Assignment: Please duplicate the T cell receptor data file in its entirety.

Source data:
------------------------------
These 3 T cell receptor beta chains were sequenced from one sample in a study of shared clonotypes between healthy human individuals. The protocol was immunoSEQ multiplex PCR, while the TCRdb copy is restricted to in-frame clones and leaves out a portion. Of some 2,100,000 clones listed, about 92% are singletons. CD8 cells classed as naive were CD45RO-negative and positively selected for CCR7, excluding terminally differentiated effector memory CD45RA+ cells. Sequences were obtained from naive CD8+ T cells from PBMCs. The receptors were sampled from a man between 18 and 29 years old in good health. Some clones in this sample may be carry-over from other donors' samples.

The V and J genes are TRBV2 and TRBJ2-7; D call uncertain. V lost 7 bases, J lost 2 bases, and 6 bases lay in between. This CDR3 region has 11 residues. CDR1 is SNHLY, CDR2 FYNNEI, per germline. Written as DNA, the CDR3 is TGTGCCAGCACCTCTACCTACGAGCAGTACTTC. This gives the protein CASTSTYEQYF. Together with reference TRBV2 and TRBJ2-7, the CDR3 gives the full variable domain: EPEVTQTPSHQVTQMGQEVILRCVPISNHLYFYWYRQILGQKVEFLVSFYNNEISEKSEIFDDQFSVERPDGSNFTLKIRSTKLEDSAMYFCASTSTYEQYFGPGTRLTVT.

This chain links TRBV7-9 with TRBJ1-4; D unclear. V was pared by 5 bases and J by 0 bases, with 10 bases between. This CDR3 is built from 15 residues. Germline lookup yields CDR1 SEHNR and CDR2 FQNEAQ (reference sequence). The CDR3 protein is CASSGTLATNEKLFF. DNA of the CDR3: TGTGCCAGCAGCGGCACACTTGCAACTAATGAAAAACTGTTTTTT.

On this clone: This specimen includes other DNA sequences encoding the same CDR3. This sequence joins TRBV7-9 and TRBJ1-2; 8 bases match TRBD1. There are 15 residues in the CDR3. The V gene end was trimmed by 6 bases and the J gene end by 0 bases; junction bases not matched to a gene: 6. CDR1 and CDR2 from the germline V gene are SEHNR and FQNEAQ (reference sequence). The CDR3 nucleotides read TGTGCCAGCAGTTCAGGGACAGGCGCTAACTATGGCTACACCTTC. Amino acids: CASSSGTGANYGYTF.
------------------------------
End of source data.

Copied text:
These 3 T cell receptor beta chains were sequenced from one sample in a study of shared clonotypes between healthy human individuals. The protocol was immunoSEQ multiplex PCR, while the TCRdb copy is restricted to in-frame clones and leaves out a portion. Of some 2,100,000 clones listed, about 92% are singletons. CD8 cells classed as naive were CD45RO-negative and positively selected for CCR7, excluding terminally differentiated effector memory CD45RA+ cells. Sequences were obtained from naive CD8+ T cells from PBMCs. The receptors were sampled from a man between 18 and 29 years old in good health. Some clones in this sample may be carry-over from other donors' samples.

The V and J genes are TRBV2 and TRBJ2-7; D call uncertain. V lost 7 bases, J lost 2 bases, and 6 bases lay in between. This CDR3 region has 11 residues. CDR1 is SNHLY, CDR2 FYNNEI, per germline. Written as DNA, the CDR3 is TGTGCCAGCACCTCTACCTACGAGCAGTACTTC. This gives the protein CASTSTYEQYF. Together with reference TRBV2 and TRBJ2-7, the CDR3 gives the full variable domain: EPEVTQTPSHQVTQMGQEVILRCVPISNHLYFYWYRQILGQKVEFLVSFYNNEISEKSEIFDDQFSVERPDGSNFTLKIRSTKLEDSAMYFCASTSTYEQYFGPGTRLTVT.

This chain links TRBV7-9 with TRBJ1-4; D unclear. V was pared by 5 bases and J by 0 bases, with 10 bases between. This CDR3 is built from 15 residues. Germline lookup yields CDR1 SEHNR and CDR2 FQNEAQ (reference sequence). The CDR3 protein is CASSGTLATNEKLFF. DNA of the CDR3: TGTGCCAGCAGCGGCACACTTGCAACTAATGAAAAACTGTTTTTT.

On this clone: This specimen includes other DNA sequences encoding the same CDR3. This sequence joins TRBV7-9 and TRBJ1-2; 8 bases match TRBD1. There are 15 residues in the CDR3. The V gene end was trimmed by 6 bases and the J gene end by 0 bases; junction bases not matched to a gene: 6. CDR1 and CDR2 from the germline V gene are SEHNR and FQNEAQ (reference sequence). The CDR3 nucleotides read TGTGCCAGCAGTTCAGGGACAGGCGCTAACTATGGCTACACCTTC. Amino acids: CASSSGTGANYGYTF.